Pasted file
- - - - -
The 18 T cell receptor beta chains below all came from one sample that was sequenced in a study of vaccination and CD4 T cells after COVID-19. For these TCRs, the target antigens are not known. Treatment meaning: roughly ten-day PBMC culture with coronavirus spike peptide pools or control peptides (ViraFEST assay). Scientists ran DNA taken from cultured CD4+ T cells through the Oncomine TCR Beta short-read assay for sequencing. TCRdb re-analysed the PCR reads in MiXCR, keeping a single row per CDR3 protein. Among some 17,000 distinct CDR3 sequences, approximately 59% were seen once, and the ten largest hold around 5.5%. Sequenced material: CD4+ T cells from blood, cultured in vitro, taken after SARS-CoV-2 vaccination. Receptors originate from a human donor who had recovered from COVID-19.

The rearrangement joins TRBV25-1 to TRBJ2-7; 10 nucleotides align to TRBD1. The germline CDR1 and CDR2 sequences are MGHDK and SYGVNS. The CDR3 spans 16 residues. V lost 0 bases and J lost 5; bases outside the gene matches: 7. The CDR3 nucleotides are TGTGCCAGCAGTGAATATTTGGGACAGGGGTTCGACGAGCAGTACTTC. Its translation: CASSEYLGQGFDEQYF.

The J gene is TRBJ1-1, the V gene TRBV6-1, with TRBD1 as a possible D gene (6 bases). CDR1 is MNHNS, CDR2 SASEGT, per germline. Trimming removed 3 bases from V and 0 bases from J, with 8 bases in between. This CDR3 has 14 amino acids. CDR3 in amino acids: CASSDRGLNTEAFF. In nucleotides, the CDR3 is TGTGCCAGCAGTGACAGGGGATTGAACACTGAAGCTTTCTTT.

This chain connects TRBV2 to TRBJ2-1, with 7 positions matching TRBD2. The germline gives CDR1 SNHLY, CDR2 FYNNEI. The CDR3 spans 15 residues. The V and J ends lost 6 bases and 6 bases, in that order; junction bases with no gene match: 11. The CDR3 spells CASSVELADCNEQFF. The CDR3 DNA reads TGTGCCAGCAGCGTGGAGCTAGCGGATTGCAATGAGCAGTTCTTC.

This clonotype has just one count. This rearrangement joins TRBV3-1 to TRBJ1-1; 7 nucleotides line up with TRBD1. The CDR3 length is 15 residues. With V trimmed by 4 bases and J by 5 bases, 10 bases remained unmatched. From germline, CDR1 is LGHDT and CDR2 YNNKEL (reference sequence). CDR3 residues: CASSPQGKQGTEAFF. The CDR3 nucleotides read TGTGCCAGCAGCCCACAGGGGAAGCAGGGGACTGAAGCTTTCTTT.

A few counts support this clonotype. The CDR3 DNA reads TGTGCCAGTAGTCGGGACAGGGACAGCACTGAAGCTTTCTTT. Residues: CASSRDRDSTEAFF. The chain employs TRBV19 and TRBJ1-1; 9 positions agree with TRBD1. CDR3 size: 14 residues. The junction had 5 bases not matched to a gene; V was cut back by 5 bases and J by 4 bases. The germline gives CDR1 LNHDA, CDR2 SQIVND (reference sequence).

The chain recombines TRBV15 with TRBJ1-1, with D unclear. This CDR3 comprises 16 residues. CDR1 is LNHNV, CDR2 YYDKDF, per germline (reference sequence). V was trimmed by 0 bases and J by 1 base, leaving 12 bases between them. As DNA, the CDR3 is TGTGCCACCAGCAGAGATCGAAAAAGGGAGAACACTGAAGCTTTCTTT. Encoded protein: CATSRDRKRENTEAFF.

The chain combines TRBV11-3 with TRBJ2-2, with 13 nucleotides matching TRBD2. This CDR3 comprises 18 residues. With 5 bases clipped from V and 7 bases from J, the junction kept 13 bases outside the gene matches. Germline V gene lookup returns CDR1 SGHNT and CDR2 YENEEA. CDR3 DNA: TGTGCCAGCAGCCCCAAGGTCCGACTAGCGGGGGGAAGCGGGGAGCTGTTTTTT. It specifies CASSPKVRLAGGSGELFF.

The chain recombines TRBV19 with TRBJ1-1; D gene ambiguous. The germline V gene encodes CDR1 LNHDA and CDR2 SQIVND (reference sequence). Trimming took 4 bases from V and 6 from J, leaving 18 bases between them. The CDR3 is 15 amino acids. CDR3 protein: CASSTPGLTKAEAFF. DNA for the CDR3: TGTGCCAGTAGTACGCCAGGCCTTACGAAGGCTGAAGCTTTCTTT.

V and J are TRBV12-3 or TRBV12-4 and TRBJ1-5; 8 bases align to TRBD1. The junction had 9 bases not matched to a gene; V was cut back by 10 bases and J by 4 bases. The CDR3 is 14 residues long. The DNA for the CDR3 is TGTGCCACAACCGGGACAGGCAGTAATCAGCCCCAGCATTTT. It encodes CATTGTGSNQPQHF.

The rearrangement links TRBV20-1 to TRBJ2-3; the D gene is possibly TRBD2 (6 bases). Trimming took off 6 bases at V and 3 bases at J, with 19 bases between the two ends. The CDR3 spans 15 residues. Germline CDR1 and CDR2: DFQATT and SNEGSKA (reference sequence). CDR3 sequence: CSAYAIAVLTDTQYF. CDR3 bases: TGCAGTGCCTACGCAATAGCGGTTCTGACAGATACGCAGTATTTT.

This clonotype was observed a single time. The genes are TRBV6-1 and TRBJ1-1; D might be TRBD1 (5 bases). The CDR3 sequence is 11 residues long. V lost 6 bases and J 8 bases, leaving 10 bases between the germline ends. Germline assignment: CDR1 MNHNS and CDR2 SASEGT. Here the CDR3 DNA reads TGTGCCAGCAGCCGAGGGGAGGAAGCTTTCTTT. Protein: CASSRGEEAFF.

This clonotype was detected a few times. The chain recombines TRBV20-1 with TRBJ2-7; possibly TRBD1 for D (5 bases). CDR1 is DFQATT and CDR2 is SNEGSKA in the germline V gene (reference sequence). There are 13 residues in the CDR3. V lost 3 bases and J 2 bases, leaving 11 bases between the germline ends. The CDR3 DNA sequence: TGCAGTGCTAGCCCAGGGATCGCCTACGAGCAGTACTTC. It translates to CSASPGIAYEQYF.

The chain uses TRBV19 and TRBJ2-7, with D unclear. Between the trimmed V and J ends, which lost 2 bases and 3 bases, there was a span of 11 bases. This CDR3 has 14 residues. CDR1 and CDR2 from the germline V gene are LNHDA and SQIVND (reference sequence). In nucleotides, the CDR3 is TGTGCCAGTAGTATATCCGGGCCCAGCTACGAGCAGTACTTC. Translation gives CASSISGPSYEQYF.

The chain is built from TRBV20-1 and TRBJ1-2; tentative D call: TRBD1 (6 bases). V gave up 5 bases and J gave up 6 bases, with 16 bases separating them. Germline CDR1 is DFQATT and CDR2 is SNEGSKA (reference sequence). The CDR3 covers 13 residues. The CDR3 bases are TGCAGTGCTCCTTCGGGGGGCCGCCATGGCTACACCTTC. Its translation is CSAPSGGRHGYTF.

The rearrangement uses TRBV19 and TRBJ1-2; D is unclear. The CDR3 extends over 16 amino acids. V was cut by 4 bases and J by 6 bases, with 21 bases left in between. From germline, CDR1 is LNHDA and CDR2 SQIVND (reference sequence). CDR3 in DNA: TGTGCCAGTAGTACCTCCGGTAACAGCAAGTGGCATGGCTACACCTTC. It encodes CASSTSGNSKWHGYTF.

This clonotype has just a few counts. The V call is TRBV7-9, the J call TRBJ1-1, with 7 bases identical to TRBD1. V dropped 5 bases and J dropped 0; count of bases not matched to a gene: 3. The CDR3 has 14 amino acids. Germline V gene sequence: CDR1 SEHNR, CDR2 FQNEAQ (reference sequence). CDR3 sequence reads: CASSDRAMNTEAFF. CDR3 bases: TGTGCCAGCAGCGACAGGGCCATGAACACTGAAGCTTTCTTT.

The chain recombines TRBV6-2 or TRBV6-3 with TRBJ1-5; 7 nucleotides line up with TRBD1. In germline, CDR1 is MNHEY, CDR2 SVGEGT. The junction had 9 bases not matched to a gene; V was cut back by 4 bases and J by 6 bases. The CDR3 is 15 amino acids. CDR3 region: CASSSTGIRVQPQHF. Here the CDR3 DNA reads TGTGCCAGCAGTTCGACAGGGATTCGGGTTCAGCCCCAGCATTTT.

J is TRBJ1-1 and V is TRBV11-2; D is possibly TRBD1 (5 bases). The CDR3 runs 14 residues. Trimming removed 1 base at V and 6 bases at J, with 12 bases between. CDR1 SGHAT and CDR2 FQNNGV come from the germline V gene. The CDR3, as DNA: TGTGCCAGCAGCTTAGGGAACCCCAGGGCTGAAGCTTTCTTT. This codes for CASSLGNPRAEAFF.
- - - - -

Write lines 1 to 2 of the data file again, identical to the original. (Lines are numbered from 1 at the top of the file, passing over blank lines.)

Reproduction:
The 18 T cell receptor beta chains below all came from one sample that was sequenced in a study of vaccination and CD4 T cells after COVID-19. For these TCRs, the target antigens are not known. Treatment meaning: roughly ten-day PBMC culture with coronavirus spike peptide pools or control peptides (ViraFEST assay). Scientists ran DNA taken from cultured CD4+ T cells through the Oncomine TCR Beta short-read assay for sequencing. TCRdb re-analysed the PCR reads in MiXCR, keeping a single row per CDR3 protein. Among some 17,000 distinct CDR3 sequences, approximately 59% were seen once, and the ten largest hold around 5.5%. Sequenced material: CD4+ T cells from blood, cultured in vitro, taken after SARS-CoV-2 vaccination. Receptors originate from a human donor who had recovered from COVID-19.

The rearrangement joins TRBV25-1 to TRBJ2-7; 10 nucleotides align to TRBD1. The germline CDR1 and CDR2 sequences are MGHDK and SYGVNS. The CDR3 spans 16 residues. V lost 0 bases and J lost 5; bases outside the gene matches: 7. The CDR3 nucleotides are TGTGCCAGCAGTGAATATTTGGGACAGGGGTTCGACGAGCAGTACTTC. Its translation: CASSEYLGQGFDEQYF.